Under its accelerated approval program, the FDA announced Friday that it has given the go-ahead to K-V Pharmaceutical Co.’s new drug Makena, a synthetic form of progesterone used to reduce the risk of premature delivery.
Though the drug manufacturer must still complete post-market surveillance studies demonstrating the drug’s safety and efficacy, Makena will be available as a weekly injection to women carrying a single fetus who have already had a spontaneous preterm birth and who possess no other risk factors for an early delivery. The drug would begin to be administered between their 16th and 21st week of gestation and continue until term.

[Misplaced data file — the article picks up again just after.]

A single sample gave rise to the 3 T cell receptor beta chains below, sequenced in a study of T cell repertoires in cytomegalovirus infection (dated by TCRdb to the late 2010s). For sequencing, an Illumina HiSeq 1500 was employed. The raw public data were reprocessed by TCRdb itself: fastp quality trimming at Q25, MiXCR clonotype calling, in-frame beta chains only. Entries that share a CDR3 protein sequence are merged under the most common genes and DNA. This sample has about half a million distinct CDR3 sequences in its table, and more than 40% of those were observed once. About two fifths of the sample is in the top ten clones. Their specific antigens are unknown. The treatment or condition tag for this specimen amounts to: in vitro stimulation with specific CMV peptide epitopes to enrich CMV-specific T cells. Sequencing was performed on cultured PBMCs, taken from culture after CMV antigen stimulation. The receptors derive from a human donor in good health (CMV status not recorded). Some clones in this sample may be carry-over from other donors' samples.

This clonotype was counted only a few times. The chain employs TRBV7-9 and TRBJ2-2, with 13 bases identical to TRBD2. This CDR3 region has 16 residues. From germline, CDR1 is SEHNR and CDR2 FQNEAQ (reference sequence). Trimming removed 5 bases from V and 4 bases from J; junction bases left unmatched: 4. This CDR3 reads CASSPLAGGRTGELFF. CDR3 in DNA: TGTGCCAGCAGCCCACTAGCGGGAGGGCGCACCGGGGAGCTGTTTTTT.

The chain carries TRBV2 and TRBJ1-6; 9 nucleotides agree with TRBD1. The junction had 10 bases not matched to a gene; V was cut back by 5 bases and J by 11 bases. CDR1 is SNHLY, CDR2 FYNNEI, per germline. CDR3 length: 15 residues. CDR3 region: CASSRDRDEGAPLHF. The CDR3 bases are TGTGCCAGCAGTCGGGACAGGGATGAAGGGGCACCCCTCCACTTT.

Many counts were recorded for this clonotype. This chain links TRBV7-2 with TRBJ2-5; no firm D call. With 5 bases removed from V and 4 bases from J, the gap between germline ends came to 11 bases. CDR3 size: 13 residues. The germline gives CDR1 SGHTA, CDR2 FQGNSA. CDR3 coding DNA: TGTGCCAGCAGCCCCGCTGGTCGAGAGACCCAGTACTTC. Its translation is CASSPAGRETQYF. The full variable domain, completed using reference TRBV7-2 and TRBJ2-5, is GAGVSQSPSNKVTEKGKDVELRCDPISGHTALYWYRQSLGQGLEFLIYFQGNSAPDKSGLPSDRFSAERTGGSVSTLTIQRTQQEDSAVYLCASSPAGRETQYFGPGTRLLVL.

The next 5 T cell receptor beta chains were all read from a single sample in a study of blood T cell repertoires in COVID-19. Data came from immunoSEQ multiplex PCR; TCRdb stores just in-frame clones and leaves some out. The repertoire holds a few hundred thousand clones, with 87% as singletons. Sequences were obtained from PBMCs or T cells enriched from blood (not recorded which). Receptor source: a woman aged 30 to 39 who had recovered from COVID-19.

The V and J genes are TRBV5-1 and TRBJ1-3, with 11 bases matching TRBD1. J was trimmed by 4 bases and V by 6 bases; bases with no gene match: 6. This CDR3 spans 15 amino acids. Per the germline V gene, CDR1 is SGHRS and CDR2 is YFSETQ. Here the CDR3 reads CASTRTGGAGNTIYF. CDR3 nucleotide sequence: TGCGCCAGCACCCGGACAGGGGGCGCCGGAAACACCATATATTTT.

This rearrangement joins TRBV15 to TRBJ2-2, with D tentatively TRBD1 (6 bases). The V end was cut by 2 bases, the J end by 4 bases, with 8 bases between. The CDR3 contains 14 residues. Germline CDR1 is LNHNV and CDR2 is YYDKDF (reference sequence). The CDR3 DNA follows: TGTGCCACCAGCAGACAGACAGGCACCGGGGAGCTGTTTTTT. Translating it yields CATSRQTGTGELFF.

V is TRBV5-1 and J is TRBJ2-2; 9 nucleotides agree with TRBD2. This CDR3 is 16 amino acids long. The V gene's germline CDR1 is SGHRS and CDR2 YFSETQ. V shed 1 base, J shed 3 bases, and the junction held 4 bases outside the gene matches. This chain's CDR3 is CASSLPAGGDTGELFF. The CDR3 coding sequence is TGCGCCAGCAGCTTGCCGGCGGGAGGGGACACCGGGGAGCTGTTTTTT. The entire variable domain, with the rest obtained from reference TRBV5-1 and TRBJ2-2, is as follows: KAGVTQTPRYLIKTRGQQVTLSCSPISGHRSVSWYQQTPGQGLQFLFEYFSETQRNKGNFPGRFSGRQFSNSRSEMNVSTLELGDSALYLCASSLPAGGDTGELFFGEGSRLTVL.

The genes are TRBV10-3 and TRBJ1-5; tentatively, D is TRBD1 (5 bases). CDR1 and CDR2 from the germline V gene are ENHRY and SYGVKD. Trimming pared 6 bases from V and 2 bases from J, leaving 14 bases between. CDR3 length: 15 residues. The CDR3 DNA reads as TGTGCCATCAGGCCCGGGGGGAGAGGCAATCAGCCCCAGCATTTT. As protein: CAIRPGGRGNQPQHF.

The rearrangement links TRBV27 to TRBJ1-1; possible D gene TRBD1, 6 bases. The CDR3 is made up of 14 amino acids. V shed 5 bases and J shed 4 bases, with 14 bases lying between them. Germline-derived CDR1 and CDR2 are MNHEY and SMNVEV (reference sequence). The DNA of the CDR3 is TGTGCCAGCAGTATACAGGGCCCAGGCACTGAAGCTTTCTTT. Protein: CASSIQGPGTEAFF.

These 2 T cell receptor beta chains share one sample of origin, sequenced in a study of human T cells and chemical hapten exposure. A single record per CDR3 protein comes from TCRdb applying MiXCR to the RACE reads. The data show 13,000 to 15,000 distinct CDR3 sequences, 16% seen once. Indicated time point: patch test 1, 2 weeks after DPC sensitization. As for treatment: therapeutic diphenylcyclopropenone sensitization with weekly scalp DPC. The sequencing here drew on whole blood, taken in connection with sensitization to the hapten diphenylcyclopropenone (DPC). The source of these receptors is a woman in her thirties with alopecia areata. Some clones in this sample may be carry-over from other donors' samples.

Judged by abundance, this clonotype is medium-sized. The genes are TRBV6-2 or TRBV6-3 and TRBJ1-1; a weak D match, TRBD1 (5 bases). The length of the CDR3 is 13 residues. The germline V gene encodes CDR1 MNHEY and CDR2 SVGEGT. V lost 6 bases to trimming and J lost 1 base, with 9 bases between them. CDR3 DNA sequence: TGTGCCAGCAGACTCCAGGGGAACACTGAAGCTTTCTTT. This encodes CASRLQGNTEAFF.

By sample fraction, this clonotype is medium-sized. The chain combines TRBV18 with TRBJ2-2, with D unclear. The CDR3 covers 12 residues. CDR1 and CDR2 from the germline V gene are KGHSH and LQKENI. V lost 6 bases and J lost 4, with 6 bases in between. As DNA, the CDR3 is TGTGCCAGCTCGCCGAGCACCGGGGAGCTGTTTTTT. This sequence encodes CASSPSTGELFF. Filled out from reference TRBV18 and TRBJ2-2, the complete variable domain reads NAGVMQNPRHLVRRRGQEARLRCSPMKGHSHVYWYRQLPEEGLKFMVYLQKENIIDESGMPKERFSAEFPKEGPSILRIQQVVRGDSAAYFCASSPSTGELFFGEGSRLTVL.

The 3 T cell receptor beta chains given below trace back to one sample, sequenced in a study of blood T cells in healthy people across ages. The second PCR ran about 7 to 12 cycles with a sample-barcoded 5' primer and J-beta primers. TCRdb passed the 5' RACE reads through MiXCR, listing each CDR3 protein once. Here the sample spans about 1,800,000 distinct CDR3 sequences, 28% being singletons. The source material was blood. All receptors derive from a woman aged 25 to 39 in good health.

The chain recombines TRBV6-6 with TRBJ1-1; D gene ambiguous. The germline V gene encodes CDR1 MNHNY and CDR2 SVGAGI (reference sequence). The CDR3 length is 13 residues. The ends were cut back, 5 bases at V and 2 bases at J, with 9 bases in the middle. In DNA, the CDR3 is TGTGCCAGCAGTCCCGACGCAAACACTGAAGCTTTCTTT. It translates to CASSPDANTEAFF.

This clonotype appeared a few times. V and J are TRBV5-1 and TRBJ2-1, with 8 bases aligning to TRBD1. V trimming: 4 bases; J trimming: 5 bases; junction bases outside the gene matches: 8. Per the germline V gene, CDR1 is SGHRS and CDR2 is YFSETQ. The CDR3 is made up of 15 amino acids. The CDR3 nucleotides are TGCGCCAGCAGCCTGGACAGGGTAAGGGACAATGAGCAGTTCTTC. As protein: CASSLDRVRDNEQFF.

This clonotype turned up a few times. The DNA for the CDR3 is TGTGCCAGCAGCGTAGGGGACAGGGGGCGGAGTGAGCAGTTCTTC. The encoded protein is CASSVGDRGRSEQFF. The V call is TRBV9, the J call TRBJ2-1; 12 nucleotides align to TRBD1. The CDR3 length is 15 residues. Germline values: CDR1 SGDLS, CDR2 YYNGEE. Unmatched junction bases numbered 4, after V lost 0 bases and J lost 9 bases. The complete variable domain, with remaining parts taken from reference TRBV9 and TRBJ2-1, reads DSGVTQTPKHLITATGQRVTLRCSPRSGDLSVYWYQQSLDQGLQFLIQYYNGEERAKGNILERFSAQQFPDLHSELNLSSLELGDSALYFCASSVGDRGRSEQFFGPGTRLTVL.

The approval was based on a study of 463 women between the ages of 16 and 43 with a history of a previous spontaneous preterm birth. Results demonstrated that 37 percent of women treated with Makena injections gave birth before 37 weeks of pregnancy compared to 55 percent of women in the control group.
“Though a difference of 18 percent may not sound like a lot initially, when you consider that approximately 500,000 infants are born prematurely in the U.S. each year, this improvement would actually be a major benefit,” says ACSH's Dr. Gilbert Ross. Indeed, the March of Dimes estimates that nearly 10,000 preterm births could be prevented if all eligible women receive the new drug, which according to the manufacturer, will only be available from specialty pharmacies.